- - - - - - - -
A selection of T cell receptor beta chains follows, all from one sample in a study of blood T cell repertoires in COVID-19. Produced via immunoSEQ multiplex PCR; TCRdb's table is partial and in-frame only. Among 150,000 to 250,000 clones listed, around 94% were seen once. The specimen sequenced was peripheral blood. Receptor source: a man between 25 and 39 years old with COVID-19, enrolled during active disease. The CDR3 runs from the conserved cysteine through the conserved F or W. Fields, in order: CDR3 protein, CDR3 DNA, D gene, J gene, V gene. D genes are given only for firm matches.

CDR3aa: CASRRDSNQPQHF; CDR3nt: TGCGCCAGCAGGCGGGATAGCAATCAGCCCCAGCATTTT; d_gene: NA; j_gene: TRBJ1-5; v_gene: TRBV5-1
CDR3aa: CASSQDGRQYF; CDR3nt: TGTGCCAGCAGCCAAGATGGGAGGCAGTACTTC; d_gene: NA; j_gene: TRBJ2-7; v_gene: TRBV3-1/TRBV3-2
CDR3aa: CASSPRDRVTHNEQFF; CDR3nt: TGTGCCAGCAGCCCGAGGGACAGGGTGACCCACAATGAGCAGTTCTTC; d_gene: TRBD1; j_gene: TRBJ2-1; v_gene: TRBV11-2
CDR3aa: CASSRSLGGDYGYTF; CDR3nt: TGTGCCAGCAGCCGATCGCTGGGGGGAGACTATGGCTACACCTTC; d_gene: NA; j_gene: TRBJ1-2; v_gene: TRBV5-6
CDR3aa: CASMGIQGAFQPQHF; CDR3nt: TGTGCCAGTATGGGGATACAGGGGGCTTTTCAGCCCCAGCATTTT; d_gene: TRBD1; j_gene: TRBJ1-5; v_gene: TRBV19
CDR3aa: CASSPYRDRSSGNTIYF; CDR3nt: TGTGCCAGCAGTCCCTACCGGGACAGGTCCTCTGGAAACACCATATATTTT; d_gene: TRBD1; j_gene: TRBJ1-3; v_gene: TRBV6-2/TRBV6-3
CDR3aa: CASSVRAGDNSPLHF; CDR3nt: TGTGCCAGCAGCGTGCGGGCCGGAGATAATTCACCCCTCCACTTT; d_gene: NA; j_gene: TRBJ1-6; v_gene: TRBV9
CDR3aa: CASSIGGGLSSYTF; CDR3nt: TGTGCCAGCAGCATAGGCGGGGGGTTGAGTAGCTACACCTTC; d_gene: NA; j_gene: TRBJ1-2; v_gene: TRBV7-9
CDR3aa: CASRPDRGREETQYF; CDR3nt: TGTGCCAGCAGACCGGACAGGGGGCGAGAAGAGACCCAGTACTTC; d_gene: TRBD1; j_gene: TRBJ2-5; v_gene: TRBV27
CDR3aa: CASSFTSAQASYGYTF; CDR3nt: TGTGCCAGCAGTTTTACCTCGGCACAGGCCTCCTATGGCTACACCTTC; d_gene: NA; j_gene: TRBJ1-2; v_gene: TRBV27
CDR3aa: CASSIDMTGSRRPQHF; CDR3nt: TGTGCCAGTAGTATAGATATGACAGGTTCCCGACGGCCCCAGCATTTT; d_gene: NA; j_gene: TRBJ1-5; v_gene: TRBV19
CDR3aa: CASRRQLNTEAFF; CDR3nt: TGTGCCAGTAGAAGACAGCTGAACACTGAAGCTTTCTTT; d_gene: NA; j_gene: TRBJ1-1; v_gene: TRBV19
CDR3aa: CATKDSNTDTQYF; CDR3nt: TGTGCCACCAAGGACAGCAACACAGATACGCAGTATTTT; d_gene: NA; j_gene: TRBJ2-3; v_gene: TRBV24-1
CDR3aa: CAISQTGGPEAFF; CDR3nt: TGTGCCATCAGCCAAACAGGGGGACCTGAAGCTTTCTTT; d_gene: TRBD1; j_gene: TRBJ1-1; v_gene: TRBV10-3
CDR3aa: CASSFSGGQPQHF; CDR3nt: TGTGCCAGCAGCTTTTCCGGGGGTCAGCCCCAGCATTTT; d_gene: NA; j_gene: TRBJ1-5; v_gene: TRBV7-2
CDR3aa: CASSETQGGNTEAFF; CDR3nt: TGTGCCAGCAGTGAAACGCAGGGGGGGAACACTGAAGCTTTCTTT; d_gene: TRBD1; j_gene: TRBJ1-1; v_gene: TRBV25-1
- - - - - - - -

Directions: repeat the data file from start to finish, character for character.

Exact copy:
A selection of T cell receptor beta chains follows, all from one sample in a study of blood T cell repertoires in COVID-19. Produced via immunoSEQ multiplex PCR; TCRdb's table is partial and in-frame only. Among 150,000 to 250,000 clones listed, around 94% were seen once. The specimen sequenced was peripheral blood. Receptor source: a man between 25 and 39 years old with COVID-19, enrolled during active disease. The CDR3 runs from the conserved cysteine through the conserved F or W. Fields, in order: CDR3 protein, CDR3 DNA, D gene, J gene, V gene. D genes are given only for firm matches.

CDR3aa: CASRRDSNQPQHF; CDR3nt: TGCGCCAGCAGGCGGGATAGCAATCAGCCCCAGCATTTT; d_gene: NA; j_gene: TRBJ1-5; v_gene: TRBV5-1
CDR3aa: CASSQDGRQYF; CDR3nt: TGTGCCAGCAGCCAAGATGGGAGGCAGTACTTC; d_gene: NA; j_gene: TRBJ2-7; v_gene: TRBV3-1/TRBV3-2
CDR3aa: CASSPRDRVTHNEQFF; CDR3nt: TGTGCCAGCAGCCCGAGGGACAGGGTGACCCACAATGAGCAGTTCTTC; d_gene: TRBD1; j_gene: TRBJ2-1; v_gene: TRBV11-2
CDR3aa: CASSRSLGGDYGYTF; CDR3nt: TGTGCCAGCAGCCGATCGCTGGGGGGAGACTATGGCTACACCTTC; d_gene: NA; j_gene: TRBJ1-2; v_gene: TRBV5-6
CDR3aa: CASMGIQGAFQPQHF; CDR3nt: TGTGCCAGTATGGGGATACAGGGGGCTTTTCAGCCCCAGCATTTT; d_gene: TRBD1; j_gene: TRBJ1-5; v_gene: TRBV19
CDR3aa: CASSPYRDRSSGNTIYF; CDR3nt: TGTGCCAGCAGTCCCTACCGGGACAGGTCCTCTGGAAACACCATATATTTT; d_gene: TRBD1; j_gene: TRBJ1-3; v_gene: TRBV6-2/TRBV6-3
CDR3aa: CASSVRAGDNSPLHF; CDR3nt: TGTGCCAGCAGCGTGCGGGCCGGAGATAATTCACCCCTCCACTTT; d_gene: NA; j_gene: TRBJ1-6; v_gene: TRBV9
CDR3aa: CASSIGGGLSSYTF; CDR3nt: TGTGCCAGCAGCATAGGCGGGGGGTTGAGTAGCTACACCTTC; d_gene: NA; j_gene: TRBJ1-2; v_gene: TRBV7-9
CDR3aa: CASRPDRGREETQYF; CDR3nt: TGTGCCAGCAGACCGGACAGGGGGCGAGAAGAGACCCAGTACTTC; d_gene: TRBD1; j_gene: TRBJ2-5; v_gene: TRBV27
CDR3aa: CASSFTSAQASYGYTF; CDR3nt: TGTGCCAGCAGTTTTACCTCGGCACAGGCCTCCTATGGCTACACCTTC; d_gene: NA; j_gene: TRBJ1-2; v_gene: TRBV27
CDR3aa: CASSIDMTGSRRPQHF; CDR3nt: TGTGCCAGTAGTATAGATATGACAGGTTCCCGACGGCCCCAGCATTTT; d_gene: NA; j_gene: TRBJ1-5; v_gene: TRBV19
CDR3aa: CASRRQLNTEAFF; CDR3nt: TGTGCCAGTAGAAGACAGCTGAACACTGAAGCTTTCTTT; d_gene: NA; j_gene: TRBJ1-1; v_gene: TRBV19
CDR3aa: CATKDSNTDTQYF; CDR3nt: TGTGCCACCAAGGACAGCAACACAGATACGCAGTATTTT; d_gene: NA; j_gene: TRBJ2-3; v_gene: TRBV24-1
CDR3aa: CAISQTGGPEAFF; CDR3nt: TGTGCCATCAGCCAAACAGGGGGACCTGAAGCTTTCTTT; d_gene: TRBD1; j_gene: TRBJ1-1; v_gene: TRBV10-3
CDR3aa: CASSFSGGQPQHF; CDR3nt: TGTGCCAGCAGCTTTTCCGGGGGTCAGCCCCAGCATTTT; d_gene: NA; j_gene: TRBJ1-5; v_gene: TRBV7-2
CDR3aa: CASSETQGGNTEAFF; CDR3nt: TGTGCCAGCAGTGAAACGCAGGGGGGGAACACTGAAGCTTTCTTT; d_gene: TRBD1; j_gene: TRBJ1-1; v_gene: TRBV25-1